The Leader’s Dilemma: “A” Decision, or “The Right” Decision?

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“As a leader, it’s more important to make a decision than to make the right decision.”

You’ve probably heard that adage before, or some version of it, but is it true?

In a word…yes.

(Those of you crunched for time may leave now.)

Okay, let’s be clear. Making the right decision is Plan A. It’s what you’re shooting for. It’s the perfect world.

But the world isn’t perfect. Sometimes…

  • …you don’t have all the information you need.
  • …you don’t have all the time you need.
  • …there is no way to know, short of jumping ahead in a time machine, what the “right” decision is. (Note: many leaders of smaller organizations don’t have access to a time machine.)

In my television years, we did a brand new show every week (well…26 weeks out of the year, that is). At the beginning of each new week, the clock started counting down. And at precisely 9:30pm on Saturday night, in front of a packed studio audience, we taped our show. That meant that any decision I made, as Executive Producer, had to be made by 9:30pm on Saturday night.

Sometimes I was confident about the decisions. Sometimes I wasn’t. Many weeks I wished I had a little more time. Some weeks I wished I had better options. But the clock was ticking, and somebody had to make the call.

[Tweet “Your #team needs to feel your confidence. They need to feel that you’re the #leader.”]As a leader, you have to make the call. You have to make the decision. Even when “decision” really means “best guess” (which, in my experience, is more than half the time). And here’s the important part. You have to make the decision with confidence—or at least the appearance of confidence—even when you’re not feeling confident about the decision. Why? Because your team needs to feel your confidence. They need to feel like you’re in control of the situation. They need to feel that you’re the leader.

In the perfect world, you go with Plan A: the right decision. In our imperfect world, you’ll often have to go with Plan B: a decision. But here’s the good news:

More often than not, the decision you make (Plan B) turns out to be the right decision (Plan A).

Why is this? It’s because you’re good at your job. (And yes, perhaps I’m making a wildly off-base assumption here. But I’m not, am I?) You’ve got experience, you’ve got intelligence, you’ve got a great team, and you’ve got common sense. All of these things add up to throw the odds wildly in your favor. So your chances of making the right decision are actually pretty good.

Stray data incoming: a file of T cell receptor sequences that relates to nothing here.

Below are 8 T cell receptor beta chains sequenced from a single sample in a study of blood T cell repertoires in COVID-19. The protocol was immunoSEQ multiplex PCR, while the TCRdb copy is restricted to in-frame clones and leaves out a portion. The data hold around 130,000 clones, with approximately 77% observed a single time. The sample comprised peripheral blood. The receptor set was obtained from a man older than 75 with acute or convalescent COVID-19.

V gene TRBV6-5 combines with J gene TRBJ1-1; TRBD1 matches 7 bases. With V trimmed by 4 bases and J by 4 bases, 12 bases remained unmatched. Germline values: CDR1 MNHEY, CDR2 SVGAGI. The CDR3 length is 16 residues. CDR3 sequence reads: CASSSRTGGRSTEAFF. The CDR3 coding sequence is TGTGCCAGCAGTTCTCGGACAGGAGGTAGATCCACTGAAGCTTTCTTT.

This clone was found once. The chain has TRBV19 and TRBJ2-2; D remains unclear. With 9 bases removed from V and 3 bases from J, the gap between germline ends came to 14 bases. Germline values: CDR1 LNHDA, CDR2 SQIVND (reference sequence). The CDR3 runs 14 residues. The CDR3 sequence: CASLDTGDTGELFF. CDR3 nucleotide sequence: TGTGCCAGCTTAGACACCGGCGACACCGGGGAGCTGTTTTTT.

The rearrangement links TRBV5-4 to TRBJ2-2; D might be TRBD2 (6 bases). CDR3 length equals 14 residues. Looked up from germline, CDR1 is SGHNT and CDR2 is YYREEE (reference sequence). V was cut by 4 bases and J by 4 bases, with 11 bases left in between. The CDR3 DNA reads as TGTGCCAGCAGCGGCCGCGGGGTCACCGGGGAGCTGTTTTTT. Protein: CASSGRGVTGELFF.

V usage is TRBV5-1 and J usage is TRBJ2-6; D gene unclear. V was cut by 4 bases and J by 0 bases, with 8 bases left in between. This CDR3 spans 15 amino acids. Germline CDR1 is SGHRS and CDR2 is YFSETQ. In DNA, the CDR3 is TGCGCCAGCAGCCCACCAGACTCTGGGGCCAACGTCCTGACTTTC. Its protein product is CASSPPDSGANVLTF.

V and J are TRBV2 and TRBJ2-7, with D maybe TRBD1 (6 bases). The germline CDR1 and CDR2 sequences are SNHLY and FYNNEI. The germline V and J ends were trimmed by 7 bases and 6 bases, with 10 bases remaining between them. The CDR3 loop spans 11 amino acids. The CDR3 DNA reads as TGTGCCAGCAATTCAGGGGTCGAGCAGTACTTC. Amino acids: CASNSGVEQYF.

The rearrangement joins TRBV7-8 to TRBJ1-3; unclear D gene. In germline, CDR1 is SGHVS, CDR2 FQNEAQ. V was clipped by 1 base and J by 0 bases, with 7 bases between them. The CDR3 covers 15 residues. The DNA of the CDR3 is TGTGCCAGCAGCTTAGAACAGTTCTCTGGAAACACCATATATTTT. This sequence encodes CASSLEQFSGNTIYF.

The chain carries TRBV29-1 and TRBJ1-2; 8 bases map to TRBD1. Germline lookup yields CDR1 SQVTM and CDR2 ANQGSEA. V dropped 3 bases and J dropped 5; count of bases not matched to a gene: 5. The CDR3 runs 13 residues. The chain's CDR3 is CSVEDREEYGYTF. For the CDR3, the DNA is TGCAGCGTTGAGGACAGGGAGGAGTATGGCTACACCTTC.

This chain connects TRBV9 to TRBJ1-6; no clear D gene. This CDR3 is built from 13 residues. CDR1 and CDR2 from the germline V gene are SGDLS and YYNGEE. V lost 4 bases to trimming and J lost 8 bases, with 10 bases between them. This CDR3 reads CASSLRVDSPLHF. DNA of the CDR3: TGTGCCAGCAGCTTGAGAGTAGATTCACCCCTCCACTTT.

But what about those times, rare though they might be, where a decision turns out not to be the right decision? Well, according to an informal survey that I just made up:

  • 87% of the time the consequences are so minor that few people, if any, will even notice.
  • 7% of the time you’ll have to say, “Well, I screwed up.” Then you dust yourself off, add it to the “experience” list, and move on.
  • 5% of the time it will be a major mistake and you’ll lose a bunch of money and/or your job. Then you dust yourself off (it’ll take longer this time), add it to the “experience” list, and move on.
  • 1% of time it will be catastrophic and the world will implode into the nothingness of a black hole, in which case it really doesn’t matter anymore, does it?

So yes, hope for Plan A. But, as a leader, the more important skill is to become an expert in Plan B.

Now it’s your turn. Was there a time when, as a leader, you had to make A decision not knowing if it was THE RIGHT decision? How did it turn out? Please tell us about it in the comments section below. Your experience will help other leaders. Thanks!


About the Author:

29-time Emmy Award winner and Hall of Fame keynote speaker Bill Stainton, CSP is an expert on Innovation, Creativity, and Breakthrough Thinking. He helps leaders and their teams come up with innovative solutions — on demand — to their most challenging problems.
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